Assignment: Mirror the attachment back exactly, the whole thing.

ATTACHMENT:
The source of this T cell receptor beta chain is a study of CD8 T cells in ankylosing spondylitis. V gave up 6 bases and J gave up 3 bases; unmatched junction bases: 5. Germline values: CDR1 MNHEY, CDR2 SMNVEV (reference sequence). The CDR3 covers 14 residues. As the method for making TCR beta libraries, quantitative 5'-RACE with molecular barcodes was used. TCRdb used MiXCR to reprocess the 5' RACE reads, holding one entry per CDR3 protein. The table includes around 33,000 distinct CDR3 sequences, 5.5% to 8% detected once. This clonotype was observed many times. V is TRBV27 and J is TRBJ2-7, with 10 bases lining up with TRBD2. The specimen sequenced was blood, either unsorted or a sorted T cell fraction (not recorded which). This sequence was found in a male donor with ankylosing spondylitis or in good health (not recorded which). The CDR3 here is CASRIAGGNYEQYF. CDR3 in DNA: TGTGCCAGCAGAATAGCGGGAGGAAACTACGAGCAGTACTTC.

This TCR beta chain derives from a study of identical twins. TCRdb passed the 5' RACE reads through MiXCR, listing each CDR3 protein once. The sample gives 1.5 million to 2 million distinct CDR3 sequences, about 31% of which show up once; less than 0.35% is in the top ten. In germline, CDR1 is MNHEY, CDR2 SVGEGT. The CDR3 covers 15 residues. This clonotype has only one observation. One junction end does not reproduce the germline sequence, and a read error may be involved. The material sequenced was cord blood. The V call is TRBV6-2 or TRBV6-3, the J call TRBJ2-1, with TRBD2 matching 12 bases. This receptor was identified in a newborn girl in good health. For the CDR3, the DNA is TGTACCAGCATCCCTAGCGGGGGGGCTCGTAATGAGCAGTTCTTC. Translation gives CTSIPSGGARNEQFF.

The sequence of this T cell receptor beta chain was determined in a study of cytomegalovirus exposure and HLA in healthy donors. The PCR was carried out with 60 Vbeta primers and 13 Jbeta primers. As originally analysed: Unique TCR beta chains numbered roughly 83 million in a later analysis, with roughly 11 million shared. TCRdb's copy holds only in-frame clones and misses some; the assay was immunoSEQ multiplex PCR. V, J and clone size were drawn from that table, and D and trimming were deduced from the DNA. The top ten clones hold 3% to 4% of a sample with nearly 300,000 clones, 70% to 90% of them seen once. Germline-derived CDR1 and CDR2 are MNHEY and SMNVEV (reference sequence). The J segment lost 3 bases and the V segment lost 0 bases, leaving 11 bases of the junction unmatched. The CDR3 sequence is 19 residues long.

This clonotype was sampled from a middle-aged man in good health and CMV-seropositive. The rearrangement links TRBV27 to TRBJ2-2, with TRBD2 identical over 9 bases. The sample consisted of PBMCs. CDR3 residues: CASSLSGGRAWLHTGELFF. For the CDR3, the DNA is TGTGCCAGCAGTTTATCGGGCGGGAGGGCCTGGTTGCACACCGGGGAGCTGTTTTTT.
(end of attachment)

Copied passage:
The source of this T cell receptor beta chain is a study of CD8 T cells in ankylosing spondylitis. V gave up 6 bases and J gave up 3 bases; unmatched junction bases: 5. Germline values: CDR1 MNHEY, CDR2 SMNVEV (reference sequence). The CDR3 covers 14 residues. As the method for making TCR beta libraries, quantitative 5'-RACE with molecular barcodes was used. TCRdb used MiXCR to reprocess the 5' RACE reads, holding one entry per CDR3 protein. The table includes around 33,000 distinct CDR3 sequences, 5.5% to 8% detected once. This clonotype was observed many times. V is TRBV27 and J is TRBJ2-7, with 10 bases lining up with TRBD2. The specimen sequenced was blood, either unsorted or a sorted T cell fraction (not recorded which). This sequence was found in a male donor with ankylosing spondylitis or in good health (not recorded which). The CDR3 here is CASRIAGGNYEQYF. CDR3 in DNA: TGTGCCAGCAGAATAGCGGGAGGAAACTACGAGCAGTACTTC.

This TCR beta chain derives from a study of identical twins. TCRdb passed the 5' RACE reads through MiXCR, listing each CDR3 protein once. The sample gives 1.5 million to 2 million distinct CDR3 sequences, about 31% of which show up once; less than 0.35% is in the top ten. In germline, CDR1 is MNHEY, CDR2 SVGEGT. The CDR3 covers 15 residues. This clonotype has only one observation. One junction end does not reproduce the germline sequence, and a read error may be involved. The material sequenced was cord blood. The V call is TRBV6-2 or TRBV6-3, the J call TRBJ2-1, with TRBD2 matching 12 bases. This receptor was identified in a newborn girl in good health. For the CDR3, the DNA is TGTACCAGCATCCCTAGCGGGGGGGCTCGTAATGAGCAGTTCTTC. Translation gives CTSIPSGGARNEQFF.

The sequence of this T cell receptor beta chain was determined in a study of cytomegalovirus exposure and HLA in healthy donors. The PCR was carried out with 60 Vbeta primers and 13 Jbeta primers. As originally analysed: Unique TCR beta chains numbered roughly 83 million in a later analysis, with roughly 11 million shared. TCRdb's copy holds only in-frame clones and misses some; the assay was immunoSEQ multiplex PCR. V, J and clone size were drawn from that table, and D and trimming were deduced from the DNA. The top ten clones hold 3% to 4% of a sample with nearly 300,000 clones, 70% to 90% of them seen once. Germline-derived CDR1 and CDR2 are MNHEY and SMNVEV (reference sequence). The J segment lost 3 bases and the V segment lost 0 bases, leaving 11 bases of the junction unmatched. The CDR3 sequence is 19 residues long.

This clonotype was sampled from a middle-aged man in good health and CMV-seropositive. The rearrangement links TRBV27 to TRBJ2-2, with TRBD2 identical over 9 bases. The sample consisted of PBMCs. CDR3 residues: CASSLSGGRAWLHTGELFF. For the CDR3, the DNA is TGTGCCAGCAGTTTATCGGGCGGGAGGGCCTGGTTGCACACCGGGGAGCTGTTTTTT.